The 10 Biggest Moments In Pepsi's 125-Year History

Pepsi, sold since 1898, has had plenty of successes and failures across the decades.

Pepsi, perhaps more than any other beverage brand, needs no introduction. Since it was conceived in the late 19th century, Pepsi has dominated the beverage landscape, made countless classic pop culture appearances, and fought valiantly in the Cola Wars against its archrival, Coke.

This year, Pepsi is celebrating its 125th anniversary. What better way to recognize its legacy than to list some of the most memorable milestones in the brand's long and storied history? And we're talking all sorts of milestones here—the good, the bad, and the Crystal. Let's pop the tab on some Pepsi lore.

1893-1898: Pepsi’s beginning

Pepsi obviously wasn't just dispensed from the great soda fountain in the sky; someone had to come along and create it. That someone was Caleb Bradham, a pharmacist in New Bern, North Carolina. His original 1893 concoction was named Brad's Drink, but in 1898 the beverage's name was changed to "Pepsi-Cola" because Bradham envisioned the drink as an aid to dyspepsia, or indigestion. The fizzy mixture of sugar, water, caramel, lemon oil, nutmeg, and various other ingredients proved to be very popular.


Pepsi's rival Coca-Cola was also created by a pharmacist, roughly a decade earlier. To this day, soda maintains a reputation of possessing healing powers, at least for those suffering a hangover.

1930s: Pepsi takes to the skies

Before companies could push ads in front of our faces via TV and social media, skywriting was an effective way for them to capture eyeballs en masse. Starting in the 1930s and continuing for decades, Pepsi is credited as being one of the first companies to use skywriting to advertise. It's also said that Pepsi used the medium more than any other company. At its peak, Pepsi had 14 skywriting aircraft at its service and was doing as many as 2,225 skywritings in a year over most U.S. states plus other nearby countries. Apparently Pepsi was always willing to go the extra (vertical) mile.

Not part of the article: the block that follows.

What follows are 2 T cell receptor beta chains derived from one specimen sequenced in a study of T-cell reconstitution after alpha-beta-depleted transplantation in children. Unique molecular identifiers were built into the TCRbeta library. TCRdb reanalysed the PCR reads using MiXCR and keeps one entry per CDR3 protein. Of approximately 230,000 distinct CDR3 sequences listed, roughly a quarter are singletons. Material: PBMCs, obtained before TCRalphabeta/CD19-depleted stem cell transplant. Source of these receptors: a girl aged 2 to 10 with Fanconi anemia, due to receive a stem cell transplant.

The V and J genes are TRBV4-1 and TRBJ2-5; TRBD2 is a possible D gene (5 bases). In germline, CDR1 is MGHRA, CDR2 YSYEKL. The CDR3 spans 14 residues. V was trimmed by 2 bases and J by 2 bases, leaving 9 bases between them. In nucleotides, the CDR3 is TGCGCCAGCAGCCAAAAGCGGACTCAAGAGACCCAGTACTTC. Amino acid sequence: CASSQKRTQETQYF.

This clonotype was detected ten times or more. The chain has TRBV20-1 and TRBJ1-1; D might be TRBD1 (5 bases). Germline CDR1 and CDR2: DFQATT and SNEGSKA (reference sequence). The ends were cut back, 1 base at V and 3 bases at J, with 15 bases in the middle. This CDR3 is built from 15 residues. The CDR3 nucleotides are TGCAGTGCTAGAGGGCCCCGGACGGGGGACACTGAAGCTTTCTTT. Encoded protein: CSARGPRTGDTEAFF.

1963: Diet Pepsi introduced

Pepsi decided to take a turn for the healthy in the early 1960s and introduced Patio Diet Cola. You might be wondering, "Why call it Patio Diet Cola and not the obvious Diet Pepsi?" Apparently, at that time, it was common wisdom that diet sodas should be distanced from their less healthy counterparts. This helps explain why RC's diet drink was named Diet Rite and Coca-Cola's was TaB (RIP).


Soon afterward, however, Pepsi made the bold (for its time) decision to rebrand Patio Diet Cola as Diet Pepsi. This was simply because Pepsi "didn't have enough money to advertise two different products," as then-CEO Donald Kendall put it. Great things can come from thrifty decisions.

1965: Pepsi’s big merger

Have you ever wondered where the phrase "Pepsi owns flipping everything" comes from? It started in 1965, when Pepsi-Cola and Frito-Lay merged to become PepsiCo—the story goes that the CEOs of the two companies sketched out the deal on a napkin. The decades since have amounted to a very profitable (and occasionally controversial) string of mergers, with PepsiCo now owning many of the products that you snack or sip on. There was even a time when Pepsi owned KFC, Pizza Hut, and Taco Bell.


1972: Pepsi’s Soviet expansion

Pepsi has the honor (or dishonor, depending on who you ask) of being the first American consumer product to be produced and sold in the Soviet Union. The deal was sealed in 1972 after years of work by Pepsi bigwig Donald Kendall. This work included a 1959 trip to the Soviet Union, during which Kendall (and his friend, Vice President Richard Nixon) schmoozed with Soviet leader Nikita Khrushchev and gave him his first taste of Pepsi. The beverage brand remained in the region for many years, but would eventually cease operations in Russia due to the nation's 2022 invasion of Ukraine.


Interesting side note: Because the ruble couldn't be internationally exchanged, the Soviets instead paid Pepsi with material goods like vodka and, later, literal warships.